Architectural Association Exhibition – London

Published
25 Sept 2022

Reading
2 min


Where does our ability to survive come from? Plants and ani mais have the same instinct. Nature has created a system, an ecosystem, with marvellous shapes and colours and incredible biodiversity. We have, in part, lost all of this, generating an irreversible change in our planet. The question is whether we can continue to live this way, or whether we should just take what's good and throw the rest away, so that we can enter a new era.

The Future is a Joumey to the Past: Stories about Sustainability, an exhibition curated by Mario Cucinella Architects, explores past and present notions of sustainability in arder to develop the ecological thinking necessary to bridge the divide between the natural world and human activity – including, of course, architecture.

The exhibition comprises three key elements: a timeline tracing the evolution of environmental awareness and activisim from prehistory to the present, and speculating on the future; a selection of projects designed by Mario Cucinella Architects that explore these themes through scale models and booklets; and a map highlighting the locations of key sites and projects explored in Cucinella’s book The Future is a Joumey to the Past. New solutions through planning and innovation often require expensive and complex stratagems.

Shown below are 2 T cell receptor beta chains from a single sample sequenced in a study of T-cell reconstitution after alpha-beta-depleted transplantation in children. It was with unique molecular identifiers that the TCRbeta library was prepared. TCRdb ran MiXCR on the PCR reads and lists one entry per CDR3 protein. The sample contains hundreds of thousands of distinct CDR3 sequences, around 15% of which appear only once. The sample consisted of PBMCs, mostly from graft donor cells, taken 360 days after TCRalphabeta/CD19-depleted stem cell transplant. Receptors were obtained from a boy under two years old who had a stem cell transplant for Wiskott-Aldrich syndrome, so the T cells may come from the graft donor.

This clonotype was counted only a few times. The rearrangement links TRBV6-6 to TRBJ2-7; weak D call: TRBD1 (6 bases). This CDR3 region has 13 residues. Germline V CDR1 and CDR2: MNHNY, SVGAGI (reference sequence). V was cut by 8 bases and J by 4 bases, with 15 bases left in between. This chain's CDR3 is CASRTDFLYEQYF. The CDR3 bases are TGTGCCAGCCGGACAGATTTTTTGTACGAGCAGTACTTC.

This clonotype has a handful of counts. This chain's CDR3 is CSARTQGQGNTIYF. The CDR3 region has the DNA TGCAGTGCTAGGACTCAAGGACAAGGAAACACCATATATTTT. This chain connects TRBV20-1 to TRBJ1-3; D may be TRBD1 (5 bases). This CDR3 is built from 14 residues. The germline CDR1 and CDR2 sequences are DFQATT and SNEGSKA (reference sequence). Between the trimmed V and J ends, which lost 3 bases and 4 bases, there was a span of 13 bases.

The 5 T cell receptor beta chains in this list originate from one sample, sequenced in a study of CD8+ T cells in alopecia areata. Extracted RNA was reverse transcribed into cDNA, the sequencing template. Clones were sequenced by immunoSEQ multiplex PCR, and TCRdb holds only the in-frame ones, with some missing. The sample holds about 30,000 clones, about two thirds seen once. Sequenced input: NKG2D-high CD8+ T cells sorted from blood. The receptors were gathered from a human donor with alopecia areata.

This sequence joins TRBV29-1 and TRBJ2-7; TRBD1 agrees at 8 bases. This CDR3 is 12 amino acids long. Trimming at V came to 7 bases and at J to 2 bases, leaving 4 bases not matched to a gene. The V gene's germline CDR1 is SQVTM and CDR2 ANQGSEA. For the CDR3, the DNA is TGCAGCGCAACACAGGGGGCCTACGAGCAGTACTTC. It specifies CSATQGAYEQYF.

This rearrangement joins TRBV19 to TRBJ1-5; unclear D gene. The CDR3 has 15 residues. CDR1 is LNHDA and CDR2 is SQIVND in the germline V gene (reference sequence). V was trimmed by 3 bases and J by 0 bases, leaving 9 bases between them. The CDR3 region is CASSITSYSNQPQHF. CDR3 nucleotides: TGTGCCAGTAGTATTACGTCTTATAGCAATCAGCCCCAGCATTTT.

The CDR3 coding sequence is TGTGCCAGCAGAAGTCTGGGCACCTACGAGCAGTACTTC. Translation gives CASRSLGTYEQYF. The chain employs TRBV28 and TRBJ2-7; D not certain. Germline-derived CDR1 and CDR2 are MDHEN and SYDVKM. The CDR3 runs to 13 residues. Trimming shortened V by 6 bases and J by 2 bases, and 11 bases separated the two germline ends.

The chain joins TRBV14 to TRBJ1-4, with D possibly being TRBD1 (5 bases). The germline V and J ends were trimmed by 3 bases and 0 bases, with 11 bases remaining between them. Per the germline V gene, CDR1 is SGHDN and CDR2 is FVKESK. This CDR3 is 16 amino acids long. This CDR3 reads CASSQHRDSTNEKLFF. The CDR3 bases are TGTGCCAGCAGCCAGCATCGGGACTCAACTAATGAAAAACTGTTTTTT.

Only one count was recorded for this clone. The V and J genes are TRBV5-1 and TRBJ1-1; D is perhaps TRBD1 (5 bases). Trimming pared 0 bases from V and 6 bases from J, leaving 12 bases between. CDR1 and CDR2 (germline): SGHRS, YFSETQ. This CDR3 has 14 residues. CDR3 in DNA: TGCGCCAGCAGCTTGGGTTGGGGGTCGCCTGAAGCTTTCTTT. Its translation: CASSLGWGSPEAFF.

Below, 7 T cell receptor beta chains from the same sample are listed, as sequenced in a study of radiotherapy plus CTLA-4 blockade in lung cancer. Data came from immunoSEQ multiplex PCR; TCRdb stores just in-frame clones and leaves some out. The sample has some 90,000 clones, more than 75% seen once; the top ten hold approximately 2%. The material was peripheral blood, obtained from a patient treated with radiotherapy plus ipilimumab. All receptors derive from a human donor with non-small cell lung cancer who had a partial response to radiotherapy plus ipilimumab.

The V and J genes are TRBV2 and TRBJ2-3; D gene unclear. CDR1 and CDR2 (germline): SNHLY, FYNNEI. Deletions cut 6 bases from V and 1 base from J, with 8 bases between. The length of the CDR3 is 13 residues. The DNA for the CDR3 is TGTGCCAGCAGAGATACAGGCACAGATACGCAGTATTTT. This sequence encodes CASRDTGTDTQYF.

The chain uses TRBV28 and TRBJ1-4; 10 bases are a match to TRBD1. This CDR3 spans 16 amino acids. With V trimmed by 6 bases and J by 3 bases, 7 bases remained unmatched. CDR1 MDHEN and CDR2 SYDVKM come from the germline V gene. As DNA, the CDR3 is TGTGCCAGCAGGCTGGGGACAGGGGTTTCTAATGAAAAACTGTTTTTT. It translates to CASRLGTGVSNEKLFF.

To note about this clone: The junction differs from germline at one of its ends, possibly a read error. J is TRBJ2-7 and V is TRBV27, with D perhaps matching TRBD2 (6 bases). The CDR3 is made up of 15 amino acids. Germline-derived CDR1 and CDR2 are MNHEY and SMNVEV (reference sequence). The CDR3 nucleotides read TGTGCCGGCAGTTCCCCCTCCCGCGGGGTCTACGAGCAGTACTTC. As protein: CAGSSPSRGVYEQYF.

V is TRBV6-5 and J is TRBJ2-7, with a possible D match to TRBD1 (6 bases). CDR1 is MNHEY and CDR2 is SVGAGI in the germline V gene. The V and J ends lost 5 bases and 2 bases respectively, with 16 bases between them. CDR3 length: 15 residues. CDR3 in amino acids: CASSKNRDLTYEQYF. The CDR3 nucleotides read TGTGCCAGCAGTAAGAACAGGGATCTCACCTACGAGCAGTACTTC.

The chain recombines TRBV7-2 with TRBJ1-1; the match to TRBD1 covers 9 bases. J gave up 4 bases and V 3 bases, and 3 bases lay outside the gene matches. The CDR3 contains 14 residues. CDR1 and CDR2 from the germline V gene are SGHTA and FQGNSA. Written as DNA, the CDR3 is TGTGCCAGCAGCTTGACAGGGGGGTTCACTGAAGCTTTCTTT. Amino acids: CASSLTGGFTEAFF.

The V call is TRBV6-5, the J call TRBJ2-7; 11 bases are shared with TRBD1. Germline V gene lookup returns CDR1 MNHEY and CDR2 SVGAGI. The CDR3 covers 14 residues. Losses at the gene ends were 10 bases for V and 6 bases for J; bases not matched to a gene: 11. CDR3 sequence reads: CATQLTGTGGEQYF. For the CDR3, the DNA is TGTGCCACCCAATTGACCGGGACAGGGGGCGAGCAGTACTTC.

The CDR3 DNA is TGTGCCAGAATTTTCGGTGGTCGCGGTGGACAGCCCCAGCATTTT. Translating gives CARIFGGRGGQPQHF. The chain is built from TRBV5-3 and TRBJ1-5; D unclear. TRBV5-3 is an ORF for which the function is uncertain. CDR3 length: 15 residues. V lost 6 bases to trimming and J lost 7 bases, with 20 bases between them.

However, a journey into the past reveals how, in eras when sustainable thinking was a necessity, humans created ingenious practical solutions that we stili have much to learn from. While nature has offered us the sustainable environments of the termite nest and beehive, of forests and the very structure of trees and plants, human ingenuity once shaped the stepwells of India, the ice houses of the lranian desert and the city of Hyderabad in Pakistan that catches the wind to naturally ventilate its buildings.

These projects, and many others, have much to teach us beyond their intrigue and beauty. In the exhibition, these journeys through the past are projected into the future, suggesting a synthesis of traditional and modem thinking in how we approach architecture and the environment. Architectural history, in all its global richness, becomes a relevant source of inspiration to educate us about our sustainable past while providing us with tools to become future guardians of the global environment.

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